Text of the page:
The Vinten Plover was a compact and relatively lightweight nitrogen-balanced studio/OB pedestal using a central three-stage column and three sets of linked wheels which could be either pneumatic or solid. The centre column could be separated from the wheeled base for transportation.
The Vinten Fulmar was a hugely popular studio pedestal featuring a three-stage column. Renowned for its smooth movement and robust design the Fulmar can still be found in studios worldwide despite being discontinued for many years.
Launched on 1993, the Vinten Vector range of pan and tilt heads are used for television studios and outside broadcast television production. The first Vector head, the Vector 70, was famous for its unique pantographic counterbalance mechanism that allowed heavy broadcast cameras to be balanced without the use of interchangeable cams. The Vector 700 and Vector 750, developed from the Vector 70, can be seen in use at nearly all major broadcasting events.
The Vinten Vision range of pan & tilt heads are used for lightweight cameras and camcorders. In 1988 the Design Council selected the Vision Range for display in the Design Centre, London, where the products were presented to the Duke of Edinburgh.
The Vinten Quattro pedestal range was introduced in 1996 and features a four-stage column design that provides an on-shot stroke of 100 cm/39.4". The pedestal is now available in three versions: studio, outside broadcast and compact studio.
Vinten Vision blueBridge
By raising the centre of gravity of the camera sitting on a Vision blue head, the Vinten Vision blueBridge deliver perfect balance to lightweight DSLRs from just 1.5 kg/3.3lbs. The Vision blueBridge won the DVuser award at NAB2013.
Four out of William Vinten's five children worked for the company at some time. His two sons, Charles and Bill, inherited his engineering abilities and enthusiasm for technology and each became a nucleus for one of the company's two main activities: Charles focused on reconnaissance and Bill focused on television.
Bill Vinten OBE was trained as a cameraman and, like his father, was a keen inventor who was responsible for the development of many of the notable products mentioned above. He was awarded the 'Technical Achievement Award' from the Society of Camera Operators for his work on the Fulmar pedestal.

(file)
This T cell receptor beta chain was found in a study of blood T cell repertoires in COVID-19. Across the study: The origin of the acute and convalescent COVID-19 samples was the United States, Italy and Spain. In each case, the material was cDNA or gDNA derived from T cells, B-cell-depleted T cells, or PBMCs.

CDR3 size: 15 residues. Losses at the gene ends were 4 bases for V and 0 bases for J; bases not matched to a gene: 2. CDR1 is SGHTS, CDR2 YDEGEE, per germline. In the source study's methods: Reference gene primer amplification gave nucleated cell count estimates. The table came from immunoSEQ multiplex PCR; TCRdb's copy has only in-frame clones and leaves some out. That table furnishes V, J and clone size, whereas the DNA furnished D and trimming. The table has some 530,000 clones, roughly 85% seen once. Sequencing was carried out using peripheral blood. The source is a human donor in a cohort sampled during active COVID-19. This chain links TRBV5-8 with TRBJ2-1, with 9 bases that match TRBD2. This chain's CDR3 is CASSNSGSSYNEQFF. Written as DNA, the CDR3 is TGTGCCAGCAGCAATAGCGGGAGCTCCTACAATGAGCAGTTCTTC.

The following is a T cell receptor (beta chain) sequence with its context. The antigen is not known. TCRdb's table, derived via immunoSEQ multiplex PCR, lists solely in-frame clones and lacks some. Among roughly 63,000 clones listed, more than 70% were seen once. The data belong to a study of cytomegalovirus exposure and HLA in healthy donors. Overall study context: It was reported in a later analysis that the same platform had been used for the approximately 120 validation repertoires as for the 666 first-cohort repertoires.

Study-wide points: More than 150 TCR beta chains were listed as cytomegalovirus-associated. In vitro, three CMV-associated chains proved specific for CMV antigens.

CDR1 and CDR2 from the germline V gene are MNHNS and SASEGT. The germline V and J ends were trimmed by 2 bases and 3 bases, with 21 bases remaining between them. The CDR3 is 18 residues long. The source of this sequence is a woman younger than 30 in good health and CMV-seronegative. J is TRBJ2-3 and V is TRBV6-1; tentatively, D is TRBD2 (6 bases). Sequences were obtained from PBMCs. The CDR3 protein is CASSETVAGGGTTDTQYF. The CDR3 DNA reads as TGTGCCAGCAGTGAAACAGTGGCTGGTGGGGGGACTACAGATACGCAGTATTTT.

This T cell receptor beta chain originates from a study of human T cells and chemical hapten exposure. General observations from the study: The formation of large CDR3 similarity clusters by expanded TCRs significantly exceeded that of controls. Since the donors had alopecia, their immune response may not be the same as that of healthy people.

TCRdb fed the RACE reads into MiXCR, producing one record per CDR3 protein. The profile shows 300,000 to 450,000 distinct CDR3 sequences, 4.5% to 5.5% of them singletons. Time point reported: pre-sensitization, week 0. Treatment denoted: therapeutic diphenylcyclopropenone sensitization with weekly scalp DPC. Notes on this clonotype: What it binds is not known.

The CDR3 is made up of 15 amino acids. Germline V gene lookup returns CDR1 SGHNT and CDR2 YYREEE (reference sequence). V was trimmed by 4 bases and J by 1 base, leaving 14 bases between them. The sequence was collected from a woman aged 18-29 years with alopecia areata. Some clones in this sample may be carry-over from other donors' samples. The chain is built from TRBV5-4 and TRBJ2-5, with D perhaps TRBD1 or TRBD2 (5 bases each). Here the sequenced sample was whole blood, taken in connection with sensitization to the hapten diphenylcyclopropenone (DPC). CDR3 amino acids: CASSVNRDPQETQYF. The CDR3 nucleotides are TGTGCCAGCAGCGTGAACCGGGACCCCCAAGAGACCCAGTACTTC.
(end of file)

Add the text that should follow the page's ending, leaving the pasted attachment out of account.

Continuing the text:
In 1993 Stuart Sansom and Bill Vinten's son, Luke wrote 'Images of Success', a book about the history of Vinten.
The last formal link between the Vinten Group and the Vinten family ended when Bill Vinten resigned from the group board in September 1992 at the age of 72, having worked in the company for 43 years. Bill Vinten still continued to take an interest in the company till his death on November 11th, 2015.
The William & Ellen Vinten Trust was founded by Jean Crosher, the 5th child of William and Ellen Vinten, to provide charitable donations to further the education and training of Vinten employees and people in the local area. Although Jean was never employed by Vinten she was very much involved in the decisions taken by the family prior to it becoming a public company. Bill Vinten also left a legacy to the trust in his will.
- "Re-creating Kinemacolor on the screen". David Cleveland and Brian Pritchard. Retrieved 03-2009
- Images of Success, Samson and Vinten, 1993, Wolsey Press Ltd
- "The Vitec Group plc::History". The Vitec Group. Retrieved 03-2009
- "Vinten". Retrieved 03-2009
- Television Innovations. Dicky Howett, Kelly Publications, 2006. Retrieved 07-2009
- "Golden Age TV Recreations".Retrieved 07-2009
- "Vinten Quattro Pedestal".Retrieved 07-2009
- The Vinten Story (German) Fernsehmuseum Wiesbaden